Although the European Union (EU) allows citizens from member countries to migrate freely within its confines to facilitate integration, it may be alienating public support for Europe. This article investigates this by extending group threat theory to explain how internal migration is related to public opinion about the EU using annual Eurobarometer data from 1998 to 2014 across 15 Western European countries. Employing a pooled time cross-sectional design, I find that the presence of EU citizens from Central and Eastern European member states is positively related to public beliefs that EU membership is not beneficial for their country. The results also show that this relationship is even stronger during an economic downturn. There is weak evidence that it may be related to distrust in European institutions as well. These findings shed light on why public support for the EU can erode over time and how it responds to contextual changes in Europe’s internal migration patterns. The study concludes by discussing how group threat theory is relevant for understanding public opinion about the EU.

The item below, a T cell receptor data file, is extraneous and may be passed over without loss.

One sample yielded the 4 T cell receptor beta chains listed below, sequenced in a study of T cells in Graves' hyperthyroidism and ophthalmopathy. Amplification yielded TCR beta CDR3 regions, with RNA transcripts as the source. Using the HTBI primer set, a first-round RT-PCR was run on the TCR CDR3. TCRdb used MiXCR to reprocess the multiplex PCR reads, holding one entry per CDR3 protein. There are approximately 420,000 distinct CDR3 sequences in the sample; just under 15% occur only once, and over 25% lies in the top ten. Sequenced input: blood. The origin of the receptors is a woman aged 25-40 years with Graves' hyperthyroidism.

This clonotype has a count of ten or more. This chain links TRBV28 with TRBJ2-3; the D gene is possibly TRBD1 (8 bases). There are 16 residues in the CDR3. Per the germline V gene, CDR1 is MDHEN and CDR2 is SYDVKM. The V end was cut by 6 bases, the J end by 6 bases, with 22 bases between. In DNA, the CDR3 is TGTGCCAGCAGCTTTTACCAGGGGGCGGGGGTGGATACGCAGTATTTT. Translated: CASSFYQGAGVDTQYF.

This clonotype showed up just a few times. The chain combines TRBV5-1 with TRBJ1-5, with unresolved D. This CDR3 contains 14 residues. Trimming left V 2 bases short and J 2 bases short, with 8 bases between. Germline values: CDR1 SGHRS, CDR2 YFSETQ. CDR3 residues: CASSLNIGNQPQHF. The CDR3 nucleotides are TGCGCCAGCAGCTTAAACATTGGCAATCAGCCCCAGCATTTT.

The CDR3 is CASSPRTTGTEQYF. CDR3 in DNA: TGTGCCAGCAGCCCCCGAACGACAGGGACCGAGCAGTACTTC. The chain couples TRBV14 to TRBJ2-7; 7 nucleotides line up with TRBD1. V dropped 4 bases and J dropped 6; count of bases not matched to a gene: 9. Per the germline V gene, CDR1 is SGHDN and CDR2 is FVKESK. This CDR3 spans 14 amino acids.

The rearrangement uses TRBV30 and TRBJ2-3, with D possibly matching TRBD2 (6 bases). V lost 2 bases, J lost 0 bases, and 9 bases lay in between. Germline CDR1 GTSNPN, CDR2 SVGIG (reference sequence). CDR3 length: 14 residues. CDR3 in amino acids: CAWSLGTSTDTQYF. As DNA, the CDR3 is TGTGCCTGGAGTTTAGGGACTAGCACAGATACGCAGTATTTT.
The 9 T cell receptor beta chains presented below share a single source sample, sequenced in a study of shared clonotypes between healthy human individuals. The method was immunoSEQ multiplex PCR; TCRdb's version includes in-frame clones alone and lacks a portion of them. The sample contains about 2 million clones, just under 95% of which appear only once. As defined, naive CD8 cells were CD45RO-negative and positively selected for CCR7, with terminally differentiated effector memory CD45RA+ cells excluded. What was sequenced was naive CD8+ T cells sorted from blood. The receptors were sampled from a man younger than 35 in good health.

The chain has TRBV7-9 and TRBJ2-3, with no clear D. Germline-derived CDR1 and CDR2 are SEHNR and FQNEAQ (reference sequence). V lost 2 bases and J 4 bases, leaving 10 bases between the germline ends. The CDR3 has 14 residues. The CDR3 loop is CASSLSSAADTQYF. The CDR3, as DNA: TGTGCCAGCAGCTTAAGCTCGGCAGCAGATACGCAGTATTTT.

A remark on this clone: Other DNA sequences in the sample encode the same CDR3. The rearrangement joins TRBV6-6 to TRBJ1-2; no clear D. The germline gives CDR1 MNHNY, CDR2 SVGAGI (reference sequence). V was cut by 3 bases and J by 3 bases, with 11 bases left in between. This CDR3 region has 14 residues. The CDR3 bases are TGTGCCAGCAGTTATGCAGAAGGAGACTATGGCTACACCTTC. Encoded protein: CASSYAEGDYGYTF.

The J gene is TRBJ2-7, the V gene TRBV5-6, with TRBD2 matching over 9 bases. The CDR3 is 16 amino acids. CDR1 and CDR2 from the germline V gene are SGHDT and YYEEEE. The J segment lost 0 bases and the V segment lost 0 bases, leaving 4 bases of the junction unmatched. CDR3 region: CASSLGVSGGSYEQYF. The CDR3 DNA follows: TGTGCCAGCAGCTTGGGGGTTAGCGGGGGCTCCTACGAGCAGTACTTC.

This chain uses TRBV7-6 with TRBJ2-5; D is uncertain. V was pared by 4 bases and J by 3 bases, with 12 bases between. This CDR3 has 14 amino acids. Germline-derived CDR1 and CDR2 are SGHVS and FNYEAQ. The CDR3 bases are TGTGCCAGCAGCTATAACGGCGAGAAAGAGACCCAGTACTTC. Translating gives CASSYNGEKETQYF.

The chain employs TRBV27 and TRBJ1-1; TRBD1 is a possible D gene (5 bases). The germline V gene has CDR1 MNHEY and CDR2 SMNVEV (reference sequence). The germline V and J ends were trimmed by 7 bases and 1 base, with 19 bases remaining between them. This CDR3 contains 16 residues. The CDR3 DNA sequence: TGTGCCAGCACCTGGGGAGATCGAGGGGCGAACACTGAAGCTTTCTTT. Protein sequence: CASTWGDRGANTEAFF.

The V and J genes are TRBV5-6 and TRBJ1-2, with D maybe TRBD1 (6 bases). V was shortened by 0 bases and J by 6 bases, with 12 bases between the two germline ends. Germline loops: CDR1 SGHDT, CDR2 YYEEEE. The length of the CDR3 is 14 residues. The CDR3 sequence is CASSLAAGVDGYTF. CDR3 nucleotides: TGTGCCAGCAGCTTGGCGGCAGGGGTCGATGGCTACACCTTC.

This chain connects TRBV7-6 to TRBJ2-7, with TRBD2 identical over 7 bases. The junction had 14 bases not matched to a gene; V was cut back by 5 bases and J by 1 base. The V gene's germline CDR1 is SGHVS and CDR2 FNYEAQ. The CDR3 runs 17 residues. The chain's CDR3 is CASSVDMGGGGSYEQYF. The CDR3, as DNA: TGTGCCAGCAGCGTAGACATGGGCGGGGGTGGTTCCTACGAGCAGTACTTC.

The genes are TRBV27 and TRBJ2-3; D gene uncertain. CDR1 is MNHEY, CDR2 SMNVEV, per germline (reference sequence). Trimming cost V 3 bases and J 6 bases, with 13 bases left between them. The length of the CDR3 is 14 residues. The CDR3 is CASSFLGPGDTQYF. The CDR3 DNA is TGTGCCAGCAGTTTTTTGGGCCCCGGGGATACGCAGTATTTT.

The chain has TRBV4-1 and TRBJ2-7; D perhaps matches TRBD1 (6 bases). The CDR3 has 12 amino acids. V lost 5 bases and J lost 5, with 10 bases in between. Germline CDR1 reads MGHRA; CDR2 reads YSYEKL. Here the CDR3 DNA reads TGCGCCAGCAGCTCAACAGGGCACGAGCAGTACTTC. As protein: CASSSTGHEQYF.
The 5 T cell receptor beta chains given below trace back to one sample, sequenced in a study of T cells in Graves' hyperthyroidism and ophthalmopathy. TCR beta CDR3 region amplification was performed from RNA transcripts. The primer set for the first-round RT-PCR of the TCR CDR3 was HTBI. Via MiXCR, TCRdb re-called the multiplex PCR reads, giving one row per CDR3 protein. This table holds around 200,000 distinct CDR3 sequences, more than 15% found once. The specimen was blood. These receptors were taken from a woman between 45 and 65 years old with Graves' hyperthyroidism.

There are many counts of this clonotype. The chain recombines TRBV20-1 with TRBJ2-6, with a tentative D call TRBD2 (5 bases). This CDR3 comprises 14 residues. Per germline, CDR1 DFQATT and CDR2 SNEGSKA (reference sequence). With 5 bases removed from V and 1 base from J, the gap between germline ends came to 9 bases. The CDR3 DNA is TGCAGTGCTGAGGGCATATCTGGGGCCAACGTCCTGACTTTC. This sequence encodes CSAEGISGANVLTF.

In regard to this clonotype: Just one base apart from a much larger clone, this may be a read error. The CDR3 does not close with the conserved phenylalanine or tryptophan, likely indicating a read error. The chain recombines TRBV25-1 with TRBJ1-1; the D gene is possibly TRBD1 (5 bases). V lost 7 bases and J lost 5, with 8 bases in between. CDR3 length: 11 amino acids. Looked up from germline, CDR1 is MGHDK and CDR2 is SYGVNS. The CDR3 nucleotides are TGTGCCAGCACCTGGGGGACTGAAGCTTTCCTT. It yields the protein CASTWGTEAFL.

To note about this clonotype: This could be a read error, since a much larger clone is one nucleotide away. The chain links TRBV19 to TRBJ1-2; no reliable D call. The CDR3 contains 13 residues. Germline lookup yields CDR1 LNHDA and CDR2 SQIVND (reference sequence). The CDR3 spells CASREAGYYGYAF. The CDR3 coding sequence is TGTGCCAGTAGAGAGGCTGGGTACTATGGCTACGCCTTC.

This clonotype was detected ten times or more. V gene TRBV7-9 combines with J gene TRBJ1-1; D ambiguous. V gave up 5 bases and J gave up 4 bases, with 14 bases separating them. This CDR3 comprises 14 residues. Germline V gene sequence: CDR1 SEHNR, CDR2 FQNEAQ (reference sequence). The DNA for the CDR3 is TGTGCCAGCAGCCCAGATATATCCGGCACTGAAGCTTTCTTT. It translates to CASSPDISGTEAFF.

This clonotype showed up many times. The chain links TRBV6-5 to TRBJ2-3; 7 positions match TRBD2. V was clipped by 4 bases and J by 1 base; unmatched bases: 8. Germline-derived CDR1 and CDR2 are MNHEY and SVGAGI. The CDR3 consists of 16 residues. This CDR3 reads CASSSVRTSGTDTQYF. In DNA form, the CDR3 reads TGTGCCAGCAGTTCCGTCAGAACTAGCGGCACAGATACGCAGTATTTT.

Internal Migration and Public Opinion about the European Union : A Cross-Sectional Time Series Study / A.T. Jeannet. - In: SOCIO-ECONOMIC REVIEW. - ISSN 1475-1461. - 18:3(2020), pp. 813-838.
|Titolo:||Internal Migration and Public Opinion about the European Union : A Cross-Sectional Time Series Study|
JEANNET, ANNE-MARIE THERESE (Corresponding)
|Parole Chiave:||public opinion; European Union; EU attitudes; immigration|
|Settore Scientifico Disciplinare:||Settore SPS/07 - Sociologia Generale|
|Data di pubblicazione:||2020|
|Digital Object Identifier (DOI):||http://dx.doi.org/10.1093/ser/mwy034|
|Appare nelle tipologie:||01 - Articolo su periodico|